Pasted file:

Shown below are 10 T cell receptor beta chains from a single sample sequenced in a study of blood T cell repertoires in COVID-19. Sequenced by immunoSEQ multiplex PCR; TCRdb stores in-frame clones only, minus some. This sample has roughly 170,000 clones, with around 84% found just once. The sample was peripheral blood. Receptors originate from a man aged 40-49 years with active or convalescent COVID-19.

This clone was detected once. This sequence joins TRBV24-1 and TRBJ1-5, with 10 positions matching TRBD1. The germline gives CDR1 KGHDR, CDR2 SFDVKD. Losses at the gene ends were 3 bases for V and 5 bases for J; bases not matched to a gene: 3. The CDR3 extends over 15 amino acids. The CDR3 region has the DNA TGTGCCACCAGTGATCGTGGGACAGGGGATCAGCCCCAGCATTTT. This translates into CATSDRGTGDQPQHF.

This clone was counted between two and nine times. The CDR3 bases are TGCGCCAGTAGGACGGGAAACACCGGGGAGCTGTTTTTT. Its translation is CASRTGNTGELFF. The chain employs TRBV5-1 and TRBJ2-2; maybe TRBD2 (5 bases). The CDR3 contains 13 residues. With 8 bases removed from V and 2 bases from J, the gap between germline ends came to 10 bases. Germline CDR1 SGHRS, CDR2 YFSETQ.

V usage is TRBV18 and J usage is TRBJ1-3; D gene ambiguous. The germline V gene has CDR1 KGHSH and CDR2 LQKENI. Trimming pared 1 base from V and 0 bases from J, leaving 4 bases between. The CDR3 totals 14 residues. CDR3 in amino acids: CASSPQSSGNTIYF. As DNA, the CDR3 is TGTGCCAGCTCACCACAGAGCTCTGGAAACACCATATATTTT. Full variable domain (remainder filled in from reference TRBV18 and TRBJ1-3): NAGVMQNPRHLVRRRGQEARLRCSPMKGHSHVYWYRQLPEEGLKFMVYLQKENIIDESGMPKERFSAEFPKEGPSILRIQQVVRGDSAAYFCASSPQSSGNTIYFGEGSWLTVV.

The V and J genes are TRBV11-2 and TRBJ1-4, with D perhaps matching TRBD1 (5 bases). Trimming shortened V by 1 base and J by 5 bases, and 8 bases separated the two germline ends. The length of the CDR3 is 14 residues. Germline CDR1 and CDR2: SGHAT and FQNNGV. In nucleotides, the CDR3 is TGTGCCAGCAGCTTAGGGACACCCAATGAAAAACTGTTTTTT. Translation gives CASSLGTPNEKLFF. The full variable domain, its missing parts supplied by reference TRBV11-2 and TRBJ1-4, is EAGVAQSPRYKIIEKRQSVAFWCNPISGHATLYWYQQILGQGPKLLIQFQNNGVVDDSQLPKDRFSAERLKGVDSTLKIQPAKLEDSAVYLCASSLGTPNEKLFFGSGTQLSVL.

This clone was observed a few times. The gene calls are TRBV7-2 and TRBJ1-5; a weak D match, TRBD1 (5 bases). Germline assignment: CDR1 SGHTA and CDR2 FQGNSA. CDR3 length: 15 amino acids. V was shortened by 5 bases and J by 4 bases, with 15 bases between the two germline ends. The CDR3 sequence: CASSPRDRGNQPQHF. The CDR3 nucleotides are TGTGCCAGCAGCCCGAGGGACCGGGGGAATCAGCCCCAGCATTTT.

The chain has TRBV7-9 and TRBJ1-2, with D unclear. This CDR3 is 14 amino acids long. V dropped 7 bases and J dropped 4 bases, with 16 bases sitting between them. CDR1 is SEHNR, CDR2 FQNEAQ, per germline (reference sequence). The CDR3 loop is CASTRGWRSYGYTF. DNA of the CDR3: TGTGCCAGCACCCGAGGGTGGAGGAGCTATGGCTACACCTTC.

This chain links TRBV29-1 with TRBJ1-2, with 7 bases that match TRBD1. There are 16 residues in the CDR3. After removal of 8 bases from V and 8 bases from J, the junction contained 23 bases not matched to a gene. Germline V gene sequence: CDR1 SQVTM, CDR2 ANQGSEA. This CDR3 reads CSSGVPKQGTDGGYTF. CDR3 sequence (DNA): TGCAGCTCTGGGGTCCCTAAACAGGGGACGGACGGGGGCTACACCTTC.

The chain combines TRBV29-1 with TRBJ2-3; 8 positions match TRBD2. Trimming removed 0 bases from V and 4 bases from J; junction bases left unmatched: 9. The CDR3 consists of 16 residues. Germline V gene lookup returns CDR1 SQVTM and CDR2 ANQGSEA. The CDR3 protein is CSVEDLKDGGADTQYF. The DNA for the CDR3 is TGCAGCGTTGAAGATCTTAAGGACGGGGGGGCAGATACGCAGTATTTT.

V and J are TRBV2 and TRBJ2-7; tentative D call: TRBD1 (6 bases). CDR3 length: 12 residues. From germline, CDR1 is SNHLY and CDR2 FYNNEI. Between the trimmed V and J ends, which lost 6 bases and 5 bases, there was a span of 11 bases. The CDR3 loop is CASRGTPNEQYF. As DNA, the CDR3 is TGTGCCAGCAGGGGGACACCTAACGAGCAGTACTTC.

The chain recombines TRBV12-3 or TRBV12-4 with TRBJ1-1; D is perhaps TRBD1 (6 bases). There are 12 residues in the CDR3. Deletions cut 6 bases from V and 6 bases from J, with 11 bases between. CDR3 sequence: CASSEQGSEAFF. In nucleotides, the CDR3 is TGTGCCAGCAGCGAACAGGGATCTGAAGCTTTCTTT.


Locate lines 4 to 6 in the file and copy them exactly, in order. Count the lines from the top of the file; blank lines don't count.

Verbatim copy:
V usage is TRBV18 and J usage is TRBJ1-3; D gene ambiguous. The germline V gene has CDR1 KGHSH and CDR2 LQKENI. Trimming pared 1 base from V and 0 bases from J, leaving 4 bases between. The CDR3 totals 14 residues. CDR3 in amino acids: CASSPQSSGNTIYF. As DNA, the CDR3 is TGTGCCAGCTCACCACAGAGCTCTGGAAACACCATATATTTT. Full variable domain (remainder filled in from reference TRBV18 and TRBJ1-3): NAGVMQNPRHLVRRRGQEARLRCSPMKGHSHVYWYRQLPEEGLKFMVYLQKENIIDESGMPKERFSAEFPKEGPSILRIQQVVRGDSAAYFCASSPQSSGNTIYFGEGSWLTVV.

The V and J genes are TRBV11-2 and TRBJ1-4, with D perhaps matching TRBD1 (5 bases). Trimming shortened V by 1 base and J by 5 bases, and 8 bases separated the two germline ends. The length of the CDR3 is 14 residues. Germline CDR1 and CDR2: SGHAT and FQNNGV. In nucleotides, the CDR3 is TGTGCCAGCAGCTTAGGGACACCCAATGAAAAACTGTTTTTT. Translation gives CASSLGTPNEKLFF. The full variable domain, its missing parts supplied by reference TRBV11-2 and TRBJ1-4, is EAGVAQSPRYKIIEKRQSVAFWCNPISGHATLYWYQQILGQGPKLLIQFQNNGVVDDSQLPKDRFSAERLKGVDSTLKIQPAKLEDSAVYLCASSLGTPNEKLFFGSGTQLSVL.

This clone was observed a few times. The gene calls are TRBV7-2 and TRBJ1-5; a weak D match, TRBD1 (5 bases). Germline assignment: CDR1 SGHTA and CDR2 FQGNSA. CDR3 length: 15 amino acids. V was shortened by 5 bases and J by 4 bases, with 15 bases between the two germline ends. The CDR3 sequence: CASSPRDRGNQPQHF. The CDR3 nucleotides are TGTGCCAGCAGCCCGAGGGACCGGGGGAATCAGCCCCAGCATTTT.